Learning from others and innovation have undoubtedly helped advance civilization. But these behaviours can carry costs as well as benefits. And a new study by an international team of evolutionary biologists sheds light on how one particular cost – increased exposure to parasites – may affect cultural evolution in non-human primates.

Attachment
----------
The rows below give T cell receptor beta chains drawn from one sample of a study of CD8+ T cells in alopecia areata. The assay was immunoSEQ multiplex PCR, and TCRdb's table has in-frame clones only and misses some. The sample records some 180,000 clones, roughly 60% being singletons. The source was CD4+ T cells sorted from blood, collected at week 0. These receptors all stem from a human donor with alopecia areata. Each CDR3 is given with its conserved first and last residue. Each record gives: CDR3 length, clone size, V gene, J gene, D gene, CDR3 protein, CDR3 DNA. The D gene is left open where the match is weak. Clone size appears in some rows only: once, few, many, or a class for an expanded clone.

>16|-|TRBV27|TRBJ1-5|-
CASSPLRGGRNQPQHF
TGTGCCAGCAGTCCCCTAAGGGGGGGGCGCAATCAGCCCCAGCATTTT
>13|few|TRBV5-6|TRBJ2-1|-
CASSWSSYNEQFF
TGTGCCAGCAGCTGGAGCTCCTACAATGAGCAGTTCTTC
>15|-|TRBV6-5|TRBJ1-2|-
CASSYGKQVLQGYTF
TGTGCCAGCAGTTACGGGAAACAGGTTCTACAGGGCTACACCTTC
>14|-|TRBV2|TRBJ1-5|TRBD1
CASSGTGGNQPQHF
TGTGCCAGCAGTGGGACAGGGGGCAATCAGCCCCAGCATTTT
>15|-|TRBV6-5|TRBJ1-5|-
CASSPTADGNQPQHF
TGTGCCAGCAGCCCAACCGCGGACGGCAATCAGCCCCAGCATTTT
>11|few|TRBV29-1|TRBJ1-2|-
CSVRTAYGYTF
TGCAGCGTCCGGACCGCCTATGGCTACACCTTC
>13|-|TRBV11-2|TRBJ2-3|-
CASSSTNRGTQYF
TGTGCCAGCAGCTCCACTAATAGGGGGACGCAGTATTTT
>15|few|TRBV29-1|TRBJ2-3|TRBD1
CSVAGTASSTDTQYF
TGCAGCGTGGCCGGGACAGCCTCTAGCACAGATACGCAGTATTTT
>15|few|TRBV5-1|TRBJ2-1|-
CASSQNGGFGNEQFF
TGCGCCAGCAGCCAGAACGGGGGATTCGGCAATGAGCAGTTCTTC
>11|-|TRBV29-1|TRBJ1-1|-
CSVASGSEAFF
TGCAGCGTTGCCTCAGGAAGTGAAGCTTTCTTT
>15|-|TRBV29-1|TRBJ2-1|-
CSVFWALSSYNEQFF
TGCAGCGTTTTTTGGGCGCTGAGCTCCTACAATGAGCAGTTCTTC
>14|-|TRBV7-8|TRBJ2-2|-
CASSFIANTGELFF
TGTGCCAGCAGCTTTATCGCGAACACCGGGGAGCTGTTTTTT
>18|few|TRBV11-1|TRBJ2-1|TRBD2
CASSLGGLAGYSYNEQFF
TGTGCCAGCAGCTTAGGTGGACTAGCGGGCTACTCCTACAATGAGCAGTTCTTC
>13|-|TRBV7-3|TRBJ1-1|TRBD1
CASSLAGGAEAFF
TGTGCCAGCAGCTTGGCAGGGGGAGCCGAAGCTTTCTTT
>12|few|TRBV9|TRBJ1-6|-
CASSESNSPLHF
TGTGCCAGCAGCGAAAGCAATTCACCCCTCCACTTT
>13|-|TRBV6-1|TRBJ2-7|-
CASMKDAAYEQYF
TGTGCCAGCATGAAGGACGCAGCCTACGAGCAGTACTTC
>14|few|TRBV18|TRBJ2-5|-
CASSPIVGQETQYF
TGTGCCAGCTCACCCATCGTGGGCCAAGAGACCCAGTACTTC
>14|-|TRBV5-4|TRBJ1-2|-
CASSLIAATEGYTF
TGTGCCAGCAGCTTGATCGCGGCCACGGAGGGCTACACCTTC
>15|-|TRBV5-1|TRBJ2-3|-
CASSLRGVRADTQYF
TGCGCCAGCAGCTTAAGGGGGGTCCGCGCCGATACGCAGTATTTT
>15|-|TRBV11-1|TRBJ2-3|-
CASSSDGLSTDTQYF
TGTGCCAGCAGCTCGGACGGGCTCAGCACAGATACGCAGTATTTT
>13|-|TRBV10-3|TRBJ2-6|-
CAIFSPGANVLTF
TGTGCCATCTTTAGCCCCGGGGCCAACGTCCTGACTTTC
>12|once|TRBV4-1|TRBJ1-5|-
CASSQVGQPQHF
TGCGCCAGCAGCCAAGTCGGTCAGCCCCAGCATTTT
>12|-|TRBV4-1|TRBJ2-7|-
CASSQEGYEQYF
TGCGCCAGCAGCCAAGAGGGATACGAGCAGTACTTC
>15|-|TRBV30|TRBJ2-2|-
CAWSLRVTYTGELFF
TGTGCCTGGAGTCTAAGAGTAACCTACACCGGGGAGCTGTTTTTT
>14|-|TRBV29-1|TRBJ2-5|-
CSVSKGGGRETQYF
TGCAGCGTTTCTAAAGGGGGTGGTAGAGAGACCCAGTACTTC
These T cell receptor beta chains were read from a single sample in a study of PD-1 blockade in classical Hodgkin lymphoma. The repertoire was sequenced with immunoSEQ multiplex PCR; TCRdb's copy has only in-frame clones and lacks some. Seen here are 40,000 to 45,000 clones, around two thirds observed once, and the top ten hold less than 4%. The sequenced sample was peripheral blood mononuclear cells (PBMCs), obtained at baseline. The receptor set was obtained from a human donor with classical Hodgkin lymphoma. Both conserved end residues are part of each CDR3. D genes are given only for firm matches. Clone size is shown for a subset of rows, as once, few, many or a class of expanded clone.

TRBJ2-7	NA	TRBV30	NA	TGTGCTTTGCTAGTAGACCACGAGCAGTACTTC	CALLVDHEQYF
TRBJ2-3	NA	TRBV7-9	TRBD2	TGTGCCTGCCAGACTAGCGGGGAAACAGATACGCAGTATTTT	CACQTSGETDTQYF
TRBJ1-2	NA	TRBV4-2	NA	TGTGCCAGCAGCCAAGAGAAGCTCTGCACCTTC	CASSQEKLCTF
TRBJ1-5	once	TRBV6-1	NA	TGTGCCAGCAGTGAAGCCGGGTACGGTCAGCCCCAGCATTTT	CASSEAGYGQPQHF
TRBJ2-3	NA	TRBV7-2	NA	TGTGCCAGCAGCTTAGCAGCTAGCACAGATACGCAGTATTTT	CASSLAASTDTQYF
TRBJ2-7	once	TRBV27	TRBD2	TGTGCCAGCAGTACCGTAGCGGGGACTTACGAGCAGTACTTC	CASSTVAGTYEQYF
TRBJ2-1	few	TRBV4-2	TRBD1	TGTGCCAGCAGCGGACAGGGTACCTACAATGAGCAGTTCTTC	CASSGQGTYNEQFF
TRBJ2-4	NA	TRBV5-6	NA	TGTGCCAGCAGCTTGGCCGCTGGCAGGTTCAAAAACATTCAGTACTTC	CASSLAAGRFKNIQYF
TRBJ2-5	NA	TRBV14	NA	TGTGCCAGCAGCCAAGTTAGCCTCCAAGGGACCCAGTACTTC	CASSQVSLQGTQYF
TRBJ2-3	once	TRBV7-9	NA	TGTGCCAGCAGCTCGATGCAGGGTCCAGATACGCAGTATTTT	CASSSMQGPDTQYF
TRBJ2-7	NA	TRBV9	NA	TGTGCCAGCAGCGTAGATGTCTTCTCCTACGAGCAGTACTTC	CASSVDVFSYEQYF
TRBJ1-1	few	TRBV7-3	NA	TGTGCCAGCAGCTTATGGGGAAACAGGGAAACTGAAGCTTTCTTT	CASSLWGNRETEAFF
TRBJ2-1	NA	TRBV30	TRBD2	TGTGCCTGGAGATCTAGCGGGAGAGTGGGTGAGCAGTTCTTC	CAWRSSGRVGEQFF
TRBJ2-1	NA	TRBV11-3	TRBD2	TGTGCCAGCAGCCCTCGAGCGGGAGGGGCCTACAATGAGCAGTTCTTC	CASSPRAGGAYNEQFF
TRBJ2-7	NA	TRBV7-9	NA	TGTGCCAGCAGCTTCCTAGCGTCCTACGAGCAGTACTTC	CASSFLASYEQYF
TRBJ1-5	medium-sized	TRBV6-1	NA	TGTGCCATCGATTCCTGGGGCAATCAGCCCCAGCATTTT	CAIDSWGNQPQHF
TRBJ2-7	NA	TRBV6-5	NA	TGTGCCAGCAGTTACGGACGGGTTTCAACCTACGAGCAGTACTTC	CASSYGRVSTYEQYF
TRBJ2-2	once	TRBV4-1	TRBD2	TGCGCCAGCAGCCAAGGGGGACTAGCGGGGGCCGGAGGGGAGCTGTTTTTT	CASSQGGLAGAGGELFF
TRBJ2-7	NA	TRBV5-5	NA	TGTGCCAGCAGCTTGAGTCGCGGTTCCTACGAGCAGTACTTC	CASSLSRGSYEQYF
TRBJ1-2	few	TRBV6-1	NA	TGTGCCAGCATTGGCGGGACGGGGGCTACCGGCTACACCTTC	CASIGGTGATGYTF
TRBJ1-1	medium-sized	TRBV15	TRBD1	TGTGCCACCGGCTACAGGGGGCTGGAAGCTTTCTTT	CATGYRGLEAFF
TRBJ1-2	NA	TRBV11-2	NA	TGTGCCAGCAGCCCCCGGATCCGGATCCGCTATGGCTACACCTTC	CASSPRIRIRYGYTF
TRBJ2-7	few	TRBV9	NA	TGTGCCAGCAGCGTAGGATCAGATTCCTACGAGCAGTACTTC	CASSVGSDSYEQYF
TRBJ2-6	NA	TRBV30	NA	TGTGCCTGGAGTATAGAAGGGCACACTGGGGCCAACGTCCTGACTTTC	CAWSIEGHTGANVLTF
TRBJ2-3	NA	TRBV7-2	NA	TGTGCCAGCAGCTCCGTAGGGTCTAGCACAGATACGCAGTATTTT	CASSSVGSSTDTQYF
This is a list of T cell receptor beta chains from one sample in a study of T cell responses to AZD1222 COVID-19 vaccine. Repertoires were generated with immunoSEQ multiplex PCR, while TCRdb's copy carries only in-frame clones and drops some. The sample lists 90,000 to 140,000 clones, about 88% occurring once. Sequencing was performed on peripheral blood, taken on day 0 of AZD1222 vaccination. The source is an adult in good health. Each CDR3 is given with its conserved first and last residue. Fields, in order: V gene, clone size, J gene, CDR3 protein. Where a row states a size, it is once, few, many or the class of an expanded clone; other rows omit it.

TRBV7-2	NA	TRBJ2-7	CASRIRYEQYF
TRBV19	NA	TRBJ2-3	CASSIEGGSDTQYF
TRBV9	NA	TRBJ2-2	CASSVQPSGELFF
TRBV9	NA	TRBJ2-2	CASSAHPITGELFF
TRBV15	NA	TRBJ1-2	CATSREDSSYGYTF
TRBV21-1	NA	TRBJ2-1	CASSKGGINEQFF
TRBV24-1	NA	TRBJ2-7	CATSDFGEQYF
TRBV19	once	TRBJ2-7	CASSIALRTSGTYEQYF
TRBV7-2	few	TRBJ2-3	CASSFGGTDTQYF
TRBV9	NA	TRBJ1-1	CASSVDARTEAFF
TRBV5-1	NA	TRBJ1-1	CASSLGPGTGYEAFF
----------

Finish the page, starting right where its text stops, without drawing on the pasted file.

In the developing world, Cryptosporidium parvum has long been the scourge of freshwater. A decade ago, it announced its presence in the United States, infecting over 400,000 people – the largest waterborne-disease outbreak in the county’s history. Its rapid ability to spread, combined with an incredible resilience to water decontamination techniques, such as chlorination, led the National Institutes of Health (NIH) in the United Sates to add C. parvum to its list of public bioterrorism agents. Currently, there are no reliable treatments for cryptosporidiosis, the disease caused by C. parvum, but that may be about to change with the identification of a target molecule by investigators at the Research Institute of the McGill University Health Centre (RI-MUHC).